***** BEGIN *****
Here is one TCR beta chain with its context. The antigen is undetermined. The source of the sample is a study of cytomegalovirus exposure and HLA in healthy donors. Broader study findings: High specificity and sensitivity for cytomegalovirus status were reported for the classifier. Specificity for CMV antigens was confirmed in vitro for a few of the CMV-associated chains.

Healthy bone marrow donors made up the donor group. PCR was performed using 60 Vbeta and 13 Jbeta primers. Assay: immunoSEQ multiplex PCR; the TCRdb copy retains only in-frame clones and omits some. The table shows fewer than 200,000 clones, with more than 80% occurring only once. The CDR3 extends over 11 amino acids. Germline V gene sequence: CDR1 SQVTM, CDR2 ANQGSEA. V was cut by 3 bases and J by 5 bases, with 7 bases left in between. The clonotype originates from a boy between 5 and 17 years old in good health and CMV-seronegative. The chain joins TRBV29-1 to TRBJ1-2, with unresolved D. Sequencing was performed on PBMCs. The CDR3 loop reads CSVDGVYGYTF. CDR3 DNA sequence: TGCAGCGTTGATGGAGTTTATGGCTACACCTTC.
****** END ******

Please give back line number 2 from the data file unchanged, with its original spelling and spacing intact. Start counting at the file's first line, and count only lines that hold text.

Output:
Healthy bone marrow donors made up the donor group. PCR was performed using 60 Vbeta and 13 Jbeta primers. Assay: immunoSEQ multiplex PCR; the TCRdb copy retains only in-frame clones and omits some. The table shows fewer than 200,000 clones, with more than 80% occurring only once. The CDR3 extends over 11 amino acids. Germline V gene sequence: CDR1 SQVTM, CDR2 ANQGSEA. V was cut by 3 bases and J by 5 bases, with 7 bases left in between. The clonotype originates from a boy between 5 and 17 years old in good health and CMV-seronegative. The chain joins TRBV29-1 to TRBJ1-2, with unresolved D. Sequencing was performed on PBMCs. The CDR3 loop reads CSVDGVYGYTF. CDR3 DNA sequence: TGCAGCGTTGATGGAGTTTATGGCTACACCTTC.